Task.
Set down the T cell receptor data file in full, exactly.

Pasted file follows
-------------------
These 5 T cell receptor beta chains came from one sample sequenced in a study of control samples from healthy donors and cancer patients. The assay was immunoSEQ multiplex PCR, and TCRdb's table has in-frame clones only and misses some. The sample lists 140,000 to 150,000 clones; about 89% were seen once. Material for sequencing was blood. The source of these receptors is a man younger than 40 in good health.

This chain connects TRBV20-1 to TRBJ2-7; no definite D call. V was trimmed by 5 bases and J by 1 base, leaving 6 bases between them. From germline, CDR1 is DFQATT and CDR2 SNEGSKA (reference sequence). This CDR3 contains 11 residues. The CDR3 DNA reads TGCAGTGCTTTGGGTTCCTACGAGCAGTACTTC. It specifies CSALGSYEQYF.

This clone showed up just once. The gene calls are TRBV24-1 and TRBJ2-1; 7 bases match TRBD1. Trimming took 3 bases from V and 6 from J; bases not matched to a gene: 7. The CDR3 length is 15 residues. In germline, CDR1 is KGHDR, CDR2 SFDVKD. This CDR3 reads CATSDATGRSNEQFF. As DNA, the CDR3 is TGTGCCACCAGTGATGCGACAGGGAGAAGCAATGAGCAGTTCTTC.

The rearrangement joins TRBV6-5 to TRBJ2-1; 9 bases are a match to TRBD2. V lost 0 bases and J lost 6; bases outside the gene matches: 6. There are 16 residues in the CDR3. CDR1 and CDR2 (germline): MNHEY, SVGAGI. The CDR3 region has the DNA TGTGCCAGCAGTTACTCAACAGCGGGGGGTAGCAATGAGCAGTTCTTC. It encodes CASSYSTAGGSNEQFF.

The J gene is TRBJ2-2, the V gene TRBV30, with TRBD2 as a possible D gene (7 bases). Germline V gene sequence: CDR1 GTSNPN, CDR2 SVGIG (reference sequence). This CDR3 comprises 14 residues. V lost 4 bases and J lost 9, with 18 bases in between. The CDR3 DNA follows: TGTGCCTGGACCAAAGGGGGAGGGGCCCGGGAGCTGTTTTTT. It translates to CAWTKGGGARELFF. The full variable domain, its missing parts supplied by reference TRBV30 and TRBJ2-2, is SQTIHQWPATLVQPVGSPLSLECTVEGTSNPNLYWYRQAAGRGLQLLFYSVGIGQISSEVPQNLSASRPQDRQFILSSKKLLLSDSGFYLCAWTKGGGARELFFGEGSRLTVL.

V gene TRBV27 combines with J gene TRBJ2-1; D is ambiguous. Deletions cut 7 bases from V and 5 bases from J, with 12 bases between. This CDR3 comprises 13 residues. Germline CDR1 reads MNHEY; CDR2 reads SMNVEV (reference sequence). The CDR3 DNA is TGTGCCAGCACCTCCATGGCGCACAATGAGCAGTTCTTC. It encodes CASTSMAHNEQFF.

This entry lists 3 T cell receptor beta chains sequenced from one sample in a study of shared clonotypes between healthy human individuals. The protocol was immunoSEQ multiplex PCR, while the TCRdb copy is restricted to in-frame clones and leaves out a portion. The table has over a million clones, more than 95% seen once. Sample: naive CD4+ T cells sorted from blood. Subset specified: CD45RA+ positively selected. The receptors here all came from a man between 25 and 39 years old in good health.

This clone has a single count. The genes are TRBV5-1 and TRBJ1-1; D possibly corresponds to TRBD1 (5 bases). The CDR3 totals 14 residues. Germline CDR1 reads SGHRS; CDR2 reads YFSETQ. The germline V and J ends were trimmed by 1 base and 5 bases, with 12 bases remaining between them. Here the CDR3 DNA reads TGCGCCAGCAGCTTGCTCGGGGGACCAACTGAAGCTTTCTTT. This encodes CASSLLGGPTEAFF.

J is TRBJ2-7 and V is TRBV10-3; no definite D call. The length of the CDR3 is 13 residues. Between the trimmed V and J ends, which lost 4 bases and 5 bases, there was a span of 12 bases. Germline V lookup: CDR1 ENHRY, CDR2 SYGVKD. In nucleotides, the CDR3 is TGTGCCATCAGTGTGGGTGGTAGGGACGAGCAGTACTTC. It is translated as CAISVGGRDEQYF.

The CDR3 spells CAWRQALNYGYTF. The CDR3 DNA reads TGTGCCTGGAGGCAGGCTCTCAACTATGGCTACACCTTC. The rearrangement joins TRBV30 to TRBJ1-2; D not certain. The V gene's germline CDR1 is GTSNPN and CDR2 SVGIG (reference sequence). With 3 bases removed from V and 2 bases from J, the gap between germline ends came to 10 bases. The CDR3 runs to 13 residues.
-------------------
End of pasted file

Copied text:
These 5 T cell receptor beta chains came from one sample sequenced in a study of control samples from healthy donors and cancer patients. The assay was immunoSEQ multiplex PCR, and TCRdb's table has in-frame clones only and misses some. The sample lists 140,000 to 150,000 clones; about 89% were seen once. Material for sequencing was blood. The source of these receptors is a man younger than 40 in good health.

This chain connects TRBV20-1 to TRBJ2-7; no definite D call. V was trimmed by 5 bases and J by 1 base, leaving 6 bases between them. From germline, CDR1 is DFQATT and CDR2 SNEGSKA (reference sequence). This CDR3 contains 11 residues. The CDR3 DNA reads TGCAGTGCTTTGGGTTCCTACGAGCAGTACTTC. It specifies CSALGSYEQYF.

This clone showed up just once. The gene calls are TRBV24-1 and TRBJ2-1; 7 bases match TRBD1. Trimming took 3 bases from V and 6 from J; bases not matched to a gene: 7. The CDR3 length is 15 residues. In germline, CDR1 is KGHDR, CDR2 SFDVKD. This CDR3 reads CATSDATGRSNEQFF. As DNA, the CDR3 is TGTGCCACCAGTGATGCGACAGGGAGAAGCAATGAGCAGTTCTTC.

The rearrangement joins TRBV6-5 to TRBJ2-1; 9 bases are a match to TRBD2. V lost 0 bases and J lost 6; bases outside the gene matches: 6. There are 16 residues in the CDR3. CDR1 and CDR2 (germline): MNHEY, SVGAGI. The CDR3 region has the DNA TGTGCCAGCAGTTACTCAACAGCGGGGGGTAGCAATGAGCAGTTCTTC. It encodes CASSYSTAGGSNEQFF.

The J gene is TRBJ2-2, the V gene TRBV30, with TRBD2 as a possible D gene (7 bases). Germline V gene sequence: CDR1 GTSNPN, CDR2 SVGIG (reference sequence). This CDR3 comprises 14 residues. V lost 4 bases and J lost 9, with 18 bases in between. The CDR3 DNA follows: TGTGCCTGGACCAAAGGGGGAGGGGCCCGGGAGCTGTTTTTT. It translates to CAWTKGGGARELFF. The full variable domain, its missing parts supplied by reference TRBV30 and TRBJ2-2, is SQTIHQWPATLVQPVGSPLSLECTVEGTSNPNLYWYRQAAGRGLQLLFYSVGIGQISSEVPQNLSASRPQDRQFILSSKKLLLSDSGFYLCAWTKGGGARELFFGEGSRLTVL.

V gene TRBV27 combines with J gene TRBJ2-1; D is ambiguous. Deletions cut 7 bases from V and 5 bases from J, with 12 bases between. This CDR3 comprises 13 residues. Germline CDR1 reads MNHEY; CDR2 reads SMNVEV (reference sequence). The CDR3 DNA is TGTGCCAGCACCTCCATGGCGCACAATGAGCAGTTCTTC. It encodes CASTSMAHNEQFF.

This entry lists 3 T cell receptor beta chains sequenced from one sample in a study of shared clonotypes between healthy human individuals. The protocol was immunoSEQ multiplex PCR, while the TCRdb copy is restricted to in-frame clones and leaves out a portion. The table has over a million clones, more than 95% seen once. Sample: naive CD4+ T cells sorted from blood. Subset specified: CD45RA+ positively selected. The receptors here all came from a man between 25 and 39 years old in good health.

This clone has a single count. The genes are TRBV5-1 and TRBJ1-1; D possibly corresponds to TRBD1 (5 bases). The CDR3 totals 14 residues. Germline CDR1 reads SGHRS; CDR2 reads YFSETQ. The germline V and J ends were trimmed by 1 base and 5 bases, with 12 bases remaining between them. Here the CDR3 DNA reads TGCGCCAGCAGCTTGCTCGGGGGACCAACTGAAGCTTTCTTT. This encodes CASSLLGGPTEAFF.

J is TRBJ2-7 and V is TRBV10-3; no definite D call. The length of the CDR3 is 13 residues. Between the trimmed V and J ends, which lost 4 bases and 5 bases, there was a span of 12 bases. Germline V lookup: CDR1 ENHRY, CDR2 SYGVKD. In nucleotides, the CDR3 is TGTGCCATCAGTGTGGGTGGTAGGGACGAGCAGTACTTC. It is translated as CAISVGGRDEQYF.

The CDR3 spells CAWRQALNYGYTF. The CDR3 DNA reads TGTGCCTGGAGGCAGGCTCTCAACTATGGCTACACCTTC. The rearrangement joins TRBV30 to TRBJ1-2; D not certain. The V gene's germline CDR1 is GTSNPN and CDR2 SVGIG (reference sequence). With 3 bases removed from V and 2 bases from J, the gap between germline ends came to 10 bases. The CDR3 runs to 13 residues.